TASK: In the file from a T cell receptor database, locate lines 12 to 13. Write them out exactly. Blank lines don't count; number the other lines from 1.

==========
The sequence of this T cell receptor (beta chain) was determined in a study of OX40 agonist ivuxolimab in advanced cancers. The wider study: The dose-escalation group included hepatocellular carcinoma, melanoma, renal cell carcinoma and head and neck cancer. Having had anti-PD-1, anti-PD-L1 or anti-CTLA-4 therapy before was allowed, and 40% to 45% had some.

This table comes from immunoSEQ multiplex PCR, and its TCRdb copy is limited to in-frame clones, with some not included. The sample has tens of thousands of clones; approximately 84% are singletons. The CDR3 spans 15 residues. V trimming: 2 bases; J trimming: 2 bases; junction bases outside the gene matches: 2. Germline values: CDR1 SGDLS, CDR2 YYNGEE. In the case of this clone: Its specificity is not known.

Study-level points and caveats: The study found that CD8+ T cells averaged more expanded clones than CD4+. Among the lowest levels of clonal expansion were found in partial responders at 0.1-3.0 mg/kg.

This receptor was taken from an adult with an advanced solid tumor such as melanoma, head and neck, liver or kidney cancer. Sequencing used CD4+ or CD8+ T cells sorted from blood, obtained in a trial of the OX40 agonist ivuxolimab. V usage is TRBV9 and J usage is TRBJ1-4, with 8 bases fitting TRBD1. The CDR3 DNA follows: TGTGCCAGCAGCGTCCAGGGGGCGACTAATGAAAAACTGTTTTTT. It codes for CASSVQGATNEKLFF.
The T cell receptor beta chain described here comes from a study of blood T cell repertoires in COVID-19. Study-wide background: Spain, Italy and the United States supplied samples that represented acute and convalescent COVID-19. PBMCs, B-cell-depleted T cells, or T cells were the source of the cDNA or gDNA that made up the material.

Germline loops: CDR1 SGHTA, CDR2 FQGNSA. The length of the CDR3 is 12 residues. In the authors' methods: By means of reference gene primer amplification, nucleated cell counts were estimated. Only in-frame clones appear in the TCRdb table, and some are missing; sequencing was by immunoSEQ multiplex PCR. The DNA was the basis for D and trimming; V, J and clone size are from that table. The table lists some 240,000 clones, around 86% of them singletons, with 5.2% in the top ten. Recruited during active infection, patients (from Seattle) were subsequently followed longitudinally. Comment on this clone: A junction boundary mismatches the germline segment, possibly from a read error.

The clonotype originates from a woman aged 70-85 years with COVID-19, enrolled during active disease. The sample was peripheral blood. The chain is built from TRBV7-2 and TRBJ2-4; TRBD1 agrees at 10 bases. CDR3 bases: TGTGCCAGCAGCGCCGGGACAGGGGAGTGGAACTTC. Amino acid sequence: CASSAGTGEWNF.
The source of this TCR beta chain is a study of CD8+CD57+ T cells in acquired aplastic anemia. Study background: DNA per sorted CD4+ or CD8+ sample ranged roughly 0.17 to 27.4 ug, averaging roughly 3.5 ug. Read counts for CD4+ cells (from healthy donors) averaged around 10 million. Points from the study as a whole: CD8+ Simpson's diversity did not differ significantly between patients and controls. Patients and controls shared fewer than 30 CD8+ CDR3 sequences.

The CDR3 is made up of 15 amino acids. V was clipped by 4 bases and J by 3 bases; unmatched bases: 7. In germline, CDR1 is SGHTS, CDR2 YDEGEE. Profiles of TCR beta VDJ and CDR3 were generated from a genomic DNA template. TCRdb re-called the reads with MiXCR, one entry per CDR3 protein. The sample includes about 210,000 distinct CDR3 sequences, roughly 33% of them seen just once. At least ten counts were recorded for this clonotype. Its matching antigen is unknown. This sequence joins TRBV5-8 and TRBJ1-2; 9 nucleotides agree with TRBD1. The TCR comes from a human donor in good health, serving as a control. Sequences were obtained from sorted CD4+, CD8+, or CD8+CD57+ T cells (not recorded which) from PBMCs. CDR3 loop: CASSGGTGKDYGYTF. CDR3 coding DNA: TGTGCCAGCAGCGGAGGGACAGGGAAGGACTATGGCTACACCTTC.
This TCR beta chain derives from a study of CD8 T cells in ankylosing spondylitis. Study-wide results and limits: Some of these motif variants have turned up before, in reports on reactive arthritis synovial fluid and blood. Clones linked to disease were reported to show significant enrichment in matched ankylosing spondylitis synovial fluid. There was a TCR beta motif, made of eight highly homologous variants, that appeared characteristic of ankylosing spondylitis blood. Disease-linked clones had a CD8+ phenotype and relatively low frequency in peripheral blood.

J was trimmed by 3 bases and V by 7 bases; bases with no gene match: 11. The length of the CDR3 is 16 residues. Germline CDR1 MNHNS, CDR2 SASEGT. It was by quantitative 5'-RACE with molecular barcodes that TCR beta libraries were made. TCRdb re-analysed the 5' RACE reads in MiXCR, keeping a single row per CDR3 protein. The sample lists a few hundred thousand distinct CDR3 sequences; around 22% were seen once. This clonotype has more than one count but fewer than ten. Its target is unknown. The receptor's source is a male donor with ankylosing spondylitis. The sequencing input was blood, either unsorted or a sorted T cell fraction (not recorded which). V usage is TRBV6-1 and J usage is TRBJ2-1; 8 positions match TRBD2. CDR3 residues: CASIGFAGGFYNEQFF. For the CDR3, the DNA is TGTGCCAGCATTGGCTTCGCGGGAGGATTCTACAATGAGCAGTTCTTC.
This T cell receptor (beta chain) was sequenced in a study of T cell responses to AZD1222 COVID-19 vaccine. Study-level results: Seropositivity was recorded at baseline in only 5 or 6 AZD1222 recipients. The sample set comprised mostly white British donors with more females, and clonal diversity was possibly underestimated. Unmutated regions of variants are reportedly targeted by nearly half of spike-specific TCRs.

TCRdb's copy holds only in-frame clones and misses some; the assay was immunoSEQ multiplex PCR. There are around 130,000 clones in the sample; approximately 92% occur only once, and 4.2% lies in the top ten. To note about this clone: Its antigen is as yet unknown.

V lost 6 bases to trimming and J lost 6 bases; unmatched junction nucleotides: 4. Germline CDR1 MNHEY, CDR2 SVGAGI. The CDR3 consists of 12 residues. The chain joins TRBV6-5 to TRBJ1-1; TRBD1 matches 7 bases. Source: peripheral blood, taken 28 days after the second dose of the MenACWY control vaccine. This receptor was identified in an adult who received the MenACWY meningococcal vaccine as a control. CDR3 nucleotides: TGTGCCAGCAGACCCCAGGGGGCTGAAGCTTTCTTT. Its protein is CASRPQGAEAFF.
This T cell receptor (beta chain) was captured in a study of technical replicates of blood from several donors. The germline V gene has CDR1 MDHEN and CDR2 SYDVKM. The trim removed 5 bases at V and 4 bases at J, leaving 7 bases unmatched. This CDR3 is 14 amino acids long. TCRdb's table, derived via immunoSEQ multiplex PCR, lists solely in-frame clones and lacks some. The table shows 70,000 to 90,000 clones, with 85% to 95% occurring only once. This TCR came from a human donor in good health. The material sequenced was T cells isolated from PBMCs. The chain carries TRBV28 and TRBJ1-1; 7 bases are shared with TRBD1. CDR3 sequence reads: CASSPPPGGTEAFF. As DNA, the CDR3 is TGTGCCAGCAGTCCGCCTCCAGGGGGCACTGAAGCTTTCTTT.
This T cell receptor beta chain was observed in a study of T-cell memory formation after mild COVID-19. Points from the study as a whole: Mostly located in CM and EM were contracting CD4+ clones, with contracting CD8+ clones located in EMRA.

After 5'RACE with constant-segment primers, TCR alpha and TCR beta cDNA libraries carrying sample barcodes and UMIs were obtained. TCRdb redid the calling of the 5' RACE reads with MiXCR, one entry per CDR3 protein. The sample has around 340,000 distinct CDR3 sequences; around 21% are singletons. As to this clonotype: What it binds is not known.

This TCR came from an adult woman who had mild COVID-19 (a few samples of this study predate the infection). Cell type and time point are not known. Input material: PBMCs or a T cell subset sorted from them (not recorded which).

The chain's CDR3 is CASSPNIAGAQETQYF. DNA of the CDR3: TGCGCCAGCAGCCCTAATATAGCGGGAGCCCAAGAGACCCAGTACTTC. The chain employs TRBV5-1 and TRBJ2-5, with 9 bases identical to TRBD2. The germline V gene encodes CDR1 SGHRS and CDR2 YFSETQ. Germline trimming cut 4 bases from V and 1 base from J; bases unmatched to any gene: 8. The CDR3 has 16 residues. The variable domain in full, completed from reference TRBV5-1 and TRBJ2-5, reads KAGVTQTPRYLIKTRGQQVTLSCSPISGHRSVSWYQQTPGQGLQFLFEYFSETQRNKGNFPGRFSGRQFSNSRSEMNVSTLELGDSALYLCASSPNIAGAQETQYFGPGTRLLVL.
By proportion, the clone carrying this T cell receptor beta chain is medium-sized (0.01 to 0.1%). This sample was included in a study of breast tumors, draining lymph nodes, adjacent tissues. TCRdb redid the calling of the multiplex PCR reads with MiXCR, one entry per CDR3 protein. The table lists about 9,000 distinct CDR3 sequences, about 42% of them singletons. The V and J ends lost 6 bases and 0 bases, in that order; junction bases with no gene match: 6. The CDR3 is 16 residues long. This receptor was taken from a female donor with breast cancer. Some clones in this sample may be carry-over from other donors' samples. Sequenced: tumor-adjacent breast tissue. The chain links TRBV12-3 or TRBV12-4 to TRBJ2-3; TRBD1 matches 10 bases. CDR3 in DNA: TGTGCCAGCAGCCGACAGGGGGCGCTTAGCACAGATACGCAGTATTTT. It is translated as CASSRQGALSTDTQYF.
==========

This T cell receptor (beta chain) was sequenced in a study of T cell responses to AZD1222 COVID-19 vaccine. Study-level results: Seropositivity was recorded at baseline in only 5 or 6 AZD1222 recipients. The sample set comprised mostly white British donors with more females, and clonal diversity was possibly underestimated. Unmutated regions of variants are reportedly targeted by nearly half of spike-specific TCRs.

TCRdb's copy holds only in-frame clones and misses some; the assay was immunoSEQ multiplex PCR. There are around 130,000 clones in the sample; approximately 92% occur only once, and 4.2% lies in the top ten. To note about this clone: Its antigen is as yet unknown.